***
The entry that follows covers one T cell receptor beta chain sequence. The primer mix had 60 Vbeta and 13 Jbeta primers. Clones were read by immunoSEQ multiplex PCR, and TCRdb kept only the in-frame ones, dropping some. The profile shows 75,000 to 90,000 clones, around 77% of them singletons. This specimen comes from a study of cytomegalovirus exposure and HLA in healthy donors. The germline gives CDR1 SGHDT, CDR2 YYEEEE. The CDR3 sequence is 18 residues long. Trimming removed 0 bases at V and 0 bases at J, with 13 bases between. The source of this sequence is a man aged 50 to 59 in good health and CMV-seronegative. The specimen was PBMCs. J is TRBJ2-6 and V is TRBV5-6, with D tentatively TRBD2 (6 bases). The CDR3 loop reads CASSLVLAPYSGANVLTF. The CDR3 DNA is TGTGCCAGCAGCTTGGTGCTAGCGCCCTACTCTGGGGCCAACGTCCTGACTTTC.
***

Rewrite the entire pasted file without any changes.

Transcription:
The entry that follows covers one T cell receptor beta chain sequence. The primer mix had 60 Vbeta and 13 Jbeta primers. Clones were read by immunoSEQ multiplex PCR, and TCRdb kept only the in-frame ones, dropping some. The profile shows 75,000 to 90,000 clones, around 77% of them singletons. This specimen comes from a study of cytomegalovirus exposure and HLA in healthy donors. The germline gives CDR1 SGHDT, CDR2 YYEEEE. The CDR3 sequence is 18 residues long. Trimming removed 0 bases at V and 0 bases at J, with 13 bases between. The source of this sequence is a man aged 50 to 59 in good health and CMV-seronegative. The specimen was PBMCs. J is TRBJ2-6 and V is TRBV5-6, with D tentatively TRBD2 (6 bases). The CDR3 loop reads CASSLVLAPYSGANVLTF. The CDR3 DNA is TGTGCCAGCAGCTTGGTGCTAGCGCCCTACTCTGGGGCCAACGTCCTGACTTTC.